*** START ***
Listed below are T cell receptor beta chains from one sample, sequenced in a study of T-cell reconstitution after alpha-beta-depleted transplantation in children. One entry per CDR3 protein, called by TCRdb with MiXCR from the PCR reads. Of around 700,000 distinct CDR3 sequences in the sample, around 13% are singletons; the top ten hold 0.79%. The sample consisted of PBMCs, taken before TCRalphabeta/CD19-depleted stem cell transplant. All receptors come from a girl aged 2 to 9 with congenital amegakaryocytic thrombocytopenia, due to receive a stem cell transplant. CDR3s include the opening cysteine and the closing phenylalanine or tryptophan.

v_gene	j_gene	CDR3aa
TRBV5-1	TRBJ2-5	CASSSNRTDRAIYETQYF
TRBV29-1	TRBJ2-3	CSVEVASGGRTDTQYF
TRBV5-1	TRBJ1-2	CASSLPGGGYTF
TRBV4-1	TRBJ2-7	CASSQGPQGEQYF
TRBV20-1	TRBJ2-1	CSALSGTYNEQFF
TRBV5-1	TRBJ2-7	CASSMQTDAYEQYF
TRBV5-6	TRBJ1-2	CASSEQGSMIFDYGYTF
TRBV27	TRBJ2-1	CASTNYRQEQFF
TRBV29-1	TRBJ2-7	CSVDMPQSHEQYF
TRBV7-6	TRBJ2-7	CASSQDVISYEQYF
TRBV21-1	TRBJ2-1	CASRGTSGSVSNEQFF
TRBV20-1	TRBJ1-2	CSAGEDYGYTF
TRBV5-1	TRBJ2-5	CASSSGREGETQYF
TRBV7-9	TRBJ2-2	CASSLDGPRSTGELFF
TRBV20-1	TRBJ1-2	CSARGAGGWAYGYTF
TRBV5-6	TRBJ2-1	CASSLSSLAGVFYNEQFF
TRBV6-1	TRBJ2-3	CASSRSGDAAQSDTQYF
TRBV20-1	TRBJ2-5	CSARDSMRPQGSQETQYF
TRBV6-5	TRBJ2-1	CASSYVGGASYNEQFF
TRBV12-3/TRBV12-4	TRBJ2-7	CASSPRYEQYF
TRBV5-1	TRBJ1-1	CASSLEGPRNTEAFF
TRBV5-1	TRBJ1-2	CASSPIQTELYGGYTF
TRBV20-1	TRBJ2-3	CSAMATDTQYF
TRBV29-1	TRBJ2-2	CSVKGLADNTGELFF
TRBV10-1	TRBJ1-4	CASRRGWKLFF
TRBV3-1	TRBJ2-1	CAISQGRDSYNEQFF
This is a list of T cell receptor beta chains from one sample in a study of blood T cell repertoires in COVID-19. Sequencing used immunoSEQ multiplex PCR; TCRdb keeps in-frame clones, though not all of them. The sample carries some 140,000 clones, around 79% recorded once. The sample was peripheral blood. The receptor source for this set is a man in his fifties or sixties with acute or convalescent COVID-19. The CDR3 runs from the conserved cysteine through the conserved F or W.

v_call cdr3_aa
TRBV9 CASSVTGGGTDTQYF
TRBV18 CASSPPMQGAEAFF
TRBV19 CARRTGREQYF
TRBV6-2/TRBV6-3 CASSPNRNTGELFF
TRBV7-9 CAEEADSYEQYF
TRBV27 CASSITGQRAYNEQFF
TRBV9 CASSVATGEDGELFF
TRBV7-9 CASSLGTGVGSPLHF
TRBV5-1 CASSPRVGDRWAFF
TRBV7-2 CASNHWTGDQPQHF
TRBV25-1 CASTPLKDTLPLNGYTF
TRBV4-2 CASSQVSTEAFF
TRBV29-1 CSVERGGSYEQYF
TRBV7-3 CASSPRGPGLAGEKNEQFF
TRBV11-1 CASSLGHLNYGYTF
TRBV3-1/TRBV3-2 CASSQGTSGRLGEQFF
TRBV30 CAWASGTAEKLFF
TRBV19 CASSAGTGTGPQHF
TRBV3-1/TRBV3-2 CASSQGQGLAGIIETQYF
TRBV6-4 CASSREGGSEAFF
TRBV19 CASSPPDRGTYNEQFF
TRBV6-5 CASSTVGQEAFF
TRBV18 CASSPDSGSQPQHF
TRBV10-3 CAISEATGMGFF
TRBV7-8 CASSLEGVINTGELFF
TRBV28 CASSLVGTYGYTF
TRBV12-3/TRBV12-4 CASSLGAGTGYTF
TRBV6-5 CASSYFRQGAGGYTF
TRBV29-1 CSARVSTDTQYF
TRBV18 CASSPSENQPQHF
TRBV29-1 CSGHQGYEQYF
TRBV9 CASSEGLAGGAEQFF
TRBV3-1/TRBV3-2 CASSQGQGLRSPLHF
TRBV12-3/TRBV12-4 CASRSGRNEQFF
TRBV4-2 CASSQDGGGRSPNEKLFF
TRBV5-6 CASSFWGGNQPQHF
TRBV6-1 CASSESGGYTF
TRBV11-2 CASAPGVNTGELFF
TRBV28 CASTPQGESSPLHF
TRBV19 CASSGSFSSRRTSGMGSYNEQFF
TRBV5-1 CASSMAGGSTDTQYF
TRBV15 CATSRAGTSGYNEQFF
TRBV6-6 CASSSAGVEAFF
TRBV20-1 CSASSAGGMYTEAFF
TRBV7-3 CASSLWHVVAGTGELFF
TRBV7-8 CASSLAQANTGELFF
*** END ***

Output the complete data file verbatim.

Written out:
Listed below are T cell receptor beta chains from one sample, sequenced in a study of T-cell reconstitution after alpha-beta-depleted transplantation in children. One entry per CDR3 protein, called by TCRdb with MiXCR from the PCR reads. Of around 700,000 distinct CDR3 sequences in the sample, around 13% are singletons; the top ten hold 0.79%. The sample consisted of PBMCs, taken before TCRalphabeta/CD19-depleted stem cell transplant. All receptors come from a girl aged 2 to 9 with congenital amegakaryocytic thrombocytopenia, due to receive a stem cell transplant. CDR3s include the opening cysteine and the closing phenylalanine or tryptophan.

v_gene	j_gene	CDR3aa
TRBV5-1	TRBJ2-5	CASSSNRTDRAIYETQYF
TRBV29-1	TRBJ2-3	CSVEVASGGRTDTQYF
TRBV5-1	TRBJ1-2	CASSLPGGGYTF
TRBV4-1	TRBJ2-7	CASSQGPQGEQYF
TRBV20-1	TRBJ2-1	CSALSGTYNEQFF
TRBV5-1	TRBJ2-7	CASSMQTDAYEQYF
TRBV5-6	TRBJ1-2	CASSEQGSMIFDYGYTF
TRBV27	TRBJ2-1	CASTNYRQEQFF
TRBV29-1	TRBJ2-7	CSVDMPQSHEQYF
TRBV7-6	TRBJ2-7	CASSQDVISYEQYF
TRBV21-1	TRBJ2-1	CASRGTSGSVSNEQFF
TRBV20-1	TRBJ1-2	CSAGEDYGYTF
TRBV5-1	TRBJ2-5	CASSSGREGETQYF
TRBV7-9	TRBJ2-2	CASSLDGPRSTGELFF
TRBV20-1	TRBJ1-2	CSARGAGGWAYGYTF
TRBV5-6	TRBJ2-1	CASSLSSLAGVFYNEQFF
TRBV6-1	TRBJ2-3	CASSRSGDAAQSDTQYF
TRBV20-1	TRBJ2-5	CSARDSMRPQGSQETQYF
TRBV6-5	TRBJ2-1	CASSYVGGASYNEQFF
TRBV12-3/TRBV12-4	TRBJ2-7	CASSPRYEQYF
TRBV5-1	TRBJ1-1	CASSLEGPRNTEAFF
TRBV5-1	TRBJ1-2	CASSPIQTELYGGYTF
TRBV20-1	TRBJ2-3	CSAMATDTQYF
TRBV29-1	TRBJ2-2	CSVKGLADNTGELFF
TRBV10-1	TRBJ1-4	CASRRGWKLFF
TRBV3-1	TRBJ2-1	CAISQGRDSYNEQFF
This is a list of T cell receptor beta chains from one sample in a study of blood T cell repertoires in COVID-19. Sequencing used immunoSEQ multiplex PCR; TCRdb keeps in-frame clones, though not all of them. The sample carries some 140,000 clones, around 79% recorded once. The sample was peripheral blood. The receptor source for this set is a man in his fifties or sixties with acute or convalescent COVID-19. The CDR3 runs from the conserved cysteine through the conserved F or W.

v_call cdr3_aa
TRBV9 CASSVTGGGTDTQYF
TRBV18 CASSPPMQGAEAFF
TRBV19 CARRTGREQYF
TRBV6-2/TRBV6-3 CASSPNRNTGELFF
TRBV7-9 CAEEADSYEQYF
TRBV27 CASSITGQRAYNEQFF
TRBV9 CASSVATGEDGELFF
TRBV7-9 CASSLGTGVGSPLHF
TRBV5-1 CASSPRVGDRWAFF
TRBV7-2 CASNHWTGDQPQHF
TRBV25-1 CASTPLKDTLPLNGYTF
TRBV4-2 CASSQVSTEAFF
TRBV29-1 CSVERGGSYEQYF
TRBV7-3 CASSPRGPGLAGEKNEQFF
TRBV11-1 CASSLGHLNYGYTF
TRBV3-1/TRBV3-2 CASSQGTSGRLGEQFF
TRBV30 CAWASGTAEKLFF
TRBV19 CASSAGTGTGPQHF
TRBV3-1/TRBV3-2 CASSQGQGLAGIIETQYF
TRBV6-4 CASSREGGSEAFF
TRBV19 CASSPPDRGTYNEQFF
TRBV6-5 CASSTVGQEAFF
TRBV18 CASSPDSGSQPQHF
TRBV10-3 CAISEATGMGFF
TRBV7-8 CASSLEGVINTGELFF
TRBV28 CASSLVGTYGYTF
TRBV12-3/TRBV12-4 CASSLGAGTGYTF
TRBV6-5 CASSYFRQGAGGYTF
TRBV29-1 CSARVSTDTQYF
TRBV18 CASSPSENQPQHF
TRBV29-1 CSGHQGYEQYF
TRBV9 CASSEGLAGGAEQFF
TRBV3-1/TRBV3-2 CASSQGQGLRSPLHF
TRBV12-3/TRBV12-4 CASRSGRNEQFF
TRBV4-2 CASSQDGGGRSPNEKLFF
TRBV5-6 CASSFWGGNQPQHF
TRBV6-1 CASSESGGYTF
TRBV11-2 CASAPGVNTGELFF
TRBV28 CASTPQGESSPLHF
TRBV19 CASSGSFSSRRTSGMGSYNEQFF
TRBV5-1 CASSMAGGSTDTQYF
TRBV15 CATSRAGTSGYNEQFF
TRBV6-6 CASSSAGVEAFF
TRBV20-1 CSASSAGGMYTEAFF
TRBV7-3 CASSLWHVVAGTGELFF
TRBV7-8 CASSLAQANTGELFF